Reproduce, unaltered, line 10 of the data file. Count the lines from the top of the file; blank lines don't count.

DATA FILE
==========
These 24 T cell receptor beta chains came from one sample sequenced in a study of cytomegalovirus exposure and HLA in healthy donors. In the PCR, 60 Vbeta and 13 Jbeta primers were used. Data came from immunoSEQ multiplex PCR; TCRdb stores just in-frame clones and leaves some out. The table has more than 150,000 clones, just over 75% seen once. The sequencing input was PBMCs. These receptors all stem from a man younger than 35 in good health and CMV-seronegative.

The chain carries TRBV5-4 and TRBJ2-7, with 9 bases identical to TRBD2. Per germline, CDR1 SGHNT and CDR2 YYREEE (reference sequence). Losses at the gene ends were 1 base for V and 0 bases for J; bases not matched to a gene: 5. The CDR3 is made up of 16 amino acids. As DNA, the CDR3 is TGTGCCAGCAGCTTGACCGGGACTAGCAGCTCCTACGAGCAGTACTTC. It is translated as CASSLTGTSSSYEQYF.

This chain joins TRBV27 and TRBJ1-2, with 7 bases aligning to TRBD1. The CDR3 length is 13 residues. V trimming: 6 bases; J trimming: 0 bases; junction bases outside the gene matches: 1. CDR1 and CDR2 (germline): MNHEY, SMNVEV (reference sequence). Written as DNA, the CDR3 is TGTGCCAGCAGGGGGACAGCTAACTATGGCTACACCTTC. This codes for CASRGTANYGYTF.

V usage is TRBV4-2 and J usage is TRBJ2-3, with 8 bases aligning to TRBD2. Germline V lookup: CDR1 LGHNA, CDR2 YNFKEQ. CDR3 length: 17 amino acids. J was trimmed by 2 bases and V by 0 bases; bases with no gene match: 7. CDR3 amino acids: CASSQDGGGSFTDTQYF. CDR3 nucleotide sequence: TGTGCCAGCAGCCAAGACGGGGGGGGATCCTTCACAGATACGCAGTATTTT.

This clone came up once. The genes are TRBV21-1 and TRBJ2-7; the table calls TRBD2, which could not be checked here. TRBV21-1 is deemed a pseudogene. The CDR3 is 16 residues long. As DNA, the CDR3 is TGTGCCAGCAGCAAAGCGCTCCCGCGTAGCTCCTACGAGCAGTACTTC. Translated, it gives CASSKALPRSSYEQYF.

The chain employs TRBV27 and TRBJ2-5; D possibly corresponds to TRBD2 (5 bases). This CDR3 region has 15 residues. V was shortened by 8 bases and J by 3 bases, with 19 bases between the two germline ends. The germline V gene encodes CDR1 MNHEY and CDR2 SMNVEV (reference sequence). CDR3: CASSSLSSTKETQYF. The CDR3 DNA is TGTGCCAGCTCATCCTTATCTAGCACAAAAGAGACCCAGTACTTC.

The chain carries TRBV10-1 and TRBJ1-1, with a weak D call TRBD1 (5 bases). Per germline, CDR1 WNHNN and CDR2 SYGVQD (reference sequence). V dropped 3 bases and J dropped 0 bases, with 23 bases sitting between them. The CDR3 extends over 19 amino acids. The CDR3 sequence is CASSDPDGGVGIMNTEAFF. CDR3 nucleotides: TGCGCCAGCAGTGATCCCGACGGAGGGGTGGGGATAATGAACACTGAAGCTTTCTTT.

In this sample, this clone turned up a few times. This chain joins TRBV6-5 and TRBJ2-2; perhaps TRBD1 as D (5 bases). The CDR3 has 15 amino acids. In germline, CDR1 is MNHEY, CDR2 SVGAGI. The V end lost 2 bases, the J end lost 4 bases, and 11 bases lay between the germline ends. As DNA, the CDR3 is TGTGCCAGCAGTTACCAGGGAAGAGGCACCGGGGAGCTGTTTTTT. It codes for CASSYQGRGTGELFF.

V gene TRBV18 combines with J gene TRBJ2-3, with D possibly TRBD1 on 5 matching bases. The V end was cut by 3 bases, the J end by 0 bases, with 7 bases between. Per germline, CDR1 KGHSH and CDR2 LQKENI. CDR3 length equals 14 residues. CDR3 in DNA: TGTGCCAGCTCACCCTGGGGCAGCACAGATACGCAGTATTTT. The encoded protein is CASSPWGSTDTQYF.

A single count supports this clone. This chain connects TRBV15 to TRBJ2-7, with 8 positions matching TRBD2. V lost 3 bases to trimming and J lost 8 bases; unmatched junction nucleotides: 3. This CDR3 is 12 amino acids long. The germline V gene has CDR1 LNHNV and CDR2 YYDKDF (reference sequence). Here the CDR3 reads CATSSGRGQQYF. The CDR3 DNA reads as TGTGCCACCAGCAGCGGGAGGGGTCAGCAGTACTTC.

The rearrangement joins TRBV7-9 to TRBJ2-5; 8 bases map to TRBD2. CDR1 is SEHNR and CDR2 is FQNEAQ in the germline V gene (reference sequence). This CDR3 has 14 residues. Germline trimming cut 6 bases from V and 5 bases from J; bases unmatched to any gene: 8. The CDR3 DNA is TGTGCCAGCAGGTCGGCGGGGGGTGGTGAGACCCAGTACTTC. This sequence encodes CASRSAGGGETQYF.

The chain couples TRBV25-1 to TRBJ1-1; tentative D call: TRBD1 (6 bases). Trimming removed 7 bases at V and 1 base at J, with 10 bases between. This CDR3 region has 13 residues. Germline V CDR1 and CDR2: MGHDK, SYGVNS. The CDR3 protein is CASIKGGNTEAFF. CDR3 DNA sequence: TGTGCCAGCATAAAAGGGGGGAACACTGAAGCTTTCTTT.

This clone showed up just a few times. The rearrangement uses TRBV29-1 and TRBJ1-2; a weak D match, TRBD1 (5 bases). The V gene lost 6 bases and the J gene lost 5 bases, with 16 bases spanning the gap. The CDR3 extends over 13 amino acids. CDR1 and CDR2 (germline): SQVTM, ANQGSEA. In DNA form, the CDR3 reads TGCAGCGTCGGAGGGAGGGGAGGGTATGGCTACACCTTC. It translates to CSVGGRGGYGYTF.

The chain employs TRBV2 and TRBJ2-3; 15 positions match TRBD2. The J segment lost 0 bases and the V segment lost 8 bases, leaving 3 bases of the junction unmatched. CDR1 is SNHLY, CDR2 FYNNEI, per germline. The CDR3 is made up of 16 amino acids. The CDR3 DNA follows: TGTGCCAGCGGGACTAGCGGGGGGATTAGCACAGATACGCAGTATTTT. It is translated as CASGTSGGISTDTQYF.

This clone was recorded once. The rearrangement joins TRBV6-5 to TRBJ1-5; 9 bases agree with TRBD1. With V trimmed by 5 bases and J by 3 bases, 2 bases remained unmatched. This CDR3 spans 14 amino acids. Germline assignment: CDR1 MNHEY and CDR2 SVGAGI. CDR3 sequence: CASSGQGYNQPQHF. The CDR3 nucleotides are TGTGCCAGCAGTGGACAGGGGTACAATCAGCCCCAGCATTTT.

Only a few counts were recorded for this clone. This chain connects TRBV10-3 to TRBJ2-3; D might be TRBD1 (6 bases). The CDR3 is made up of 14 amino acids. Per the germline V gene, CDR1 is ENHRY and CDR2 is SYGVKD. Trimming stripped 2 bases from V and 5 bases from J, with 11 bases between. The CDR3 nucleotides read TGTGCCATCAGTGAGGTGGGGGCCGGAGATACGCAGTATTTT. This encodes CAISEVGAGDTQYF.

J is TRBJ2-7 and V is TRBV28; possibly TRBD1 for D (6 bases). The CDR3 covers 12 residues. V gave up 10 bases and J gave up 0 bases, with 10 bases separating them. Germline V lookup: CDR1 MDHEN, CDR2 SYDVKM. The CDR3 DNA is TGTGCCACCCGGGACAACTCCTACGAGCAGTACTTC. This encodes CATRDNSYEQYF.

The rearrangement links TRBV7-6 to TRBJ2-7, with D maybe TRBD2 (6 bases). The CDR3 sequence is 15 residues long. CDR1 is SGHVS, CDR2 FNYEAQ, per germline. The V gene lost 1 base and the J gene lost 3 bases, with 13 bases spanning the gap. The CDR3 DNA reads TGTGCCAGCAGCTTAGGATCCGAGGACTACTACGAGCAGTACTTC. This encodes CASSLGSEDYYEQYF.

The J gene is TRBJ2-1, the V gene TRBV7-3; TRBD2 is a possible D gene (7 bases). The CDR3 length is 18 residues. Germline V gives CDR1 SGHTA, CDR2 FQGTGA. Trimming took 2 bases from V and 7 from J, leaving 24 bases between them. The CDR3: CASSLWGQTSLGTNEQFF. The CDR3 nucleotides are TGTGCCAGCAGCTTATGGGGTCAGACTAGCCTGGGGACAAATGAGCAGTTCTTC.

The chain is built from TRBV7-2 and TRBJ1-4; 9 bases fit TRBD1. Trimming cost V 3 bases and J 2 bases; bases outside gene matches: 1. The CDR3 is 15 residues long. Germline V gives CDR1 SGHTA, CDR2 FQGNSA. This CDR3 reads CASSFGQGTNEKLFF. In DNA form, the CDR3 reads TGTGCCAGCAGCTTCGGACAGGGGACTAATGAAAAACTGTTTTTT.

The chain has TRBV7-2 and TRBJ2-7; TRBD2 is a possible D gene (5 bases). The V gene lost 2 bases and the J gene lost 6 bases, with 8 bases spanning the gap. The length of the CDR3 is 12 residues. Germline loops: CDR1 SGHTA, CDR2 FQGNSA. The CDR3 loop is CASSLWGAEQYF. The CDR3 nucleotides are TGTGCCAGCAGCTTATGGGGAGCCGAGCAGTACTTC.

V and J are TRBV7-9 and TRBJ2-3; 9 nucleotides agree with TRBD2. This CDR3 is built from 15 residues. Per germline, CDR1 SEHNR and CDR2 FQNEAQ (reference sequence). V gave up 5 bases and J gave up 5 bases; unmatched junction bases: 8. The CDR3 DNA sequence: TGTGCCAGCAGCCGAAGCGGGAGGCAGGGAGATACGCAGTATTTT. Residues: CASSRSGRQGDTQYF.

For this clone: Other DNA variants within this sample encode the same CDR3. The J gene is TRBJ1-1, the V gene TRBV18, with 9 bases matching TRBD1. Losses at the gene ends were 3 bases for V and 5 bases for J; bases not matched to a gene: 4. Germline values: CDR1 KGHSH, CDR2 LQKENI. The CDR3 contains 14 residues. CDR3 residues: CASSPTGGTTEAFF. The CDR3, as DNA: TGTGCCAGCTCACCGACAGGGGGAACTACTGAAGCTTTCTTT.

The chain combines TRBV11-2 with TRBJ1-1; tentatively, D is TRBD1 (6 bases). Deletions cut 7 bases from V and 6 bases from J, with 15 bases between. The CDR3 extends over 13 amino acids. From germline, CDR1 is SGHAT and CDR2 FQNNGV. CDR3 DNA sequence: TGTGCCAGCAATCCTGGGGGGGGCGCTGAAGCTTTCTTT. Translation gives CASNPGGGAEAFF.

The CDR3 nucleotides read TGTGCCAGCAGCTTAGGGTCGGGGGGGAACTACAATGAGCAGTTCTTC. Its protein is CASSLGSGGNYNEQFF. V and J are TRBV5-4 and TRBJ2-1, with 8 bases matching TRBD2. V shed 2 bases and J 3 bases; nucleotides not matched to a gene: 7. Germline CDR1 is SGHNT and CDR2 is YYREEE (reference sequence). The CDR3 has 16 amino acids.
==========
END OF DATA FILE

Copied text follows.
A single count supports this clone. This chain connects TRBV15 to TRBJ2-7, with 8 positions matching TRBD2. V lost 3 bases to trimming and J lost 8 bases; unmatched junction nucleotides: 3. This CDR3 is 12 amino acids long. The germline V gene has CDR1 LNHNV and CDR2 YYDKDF (reference sequence). Here the CDR3 reads CATSSGRGQQYF. The CDR3 DNA reads as TGTGCCACCAGCAGCGGGAGGGGTCAGCAGTACTTC.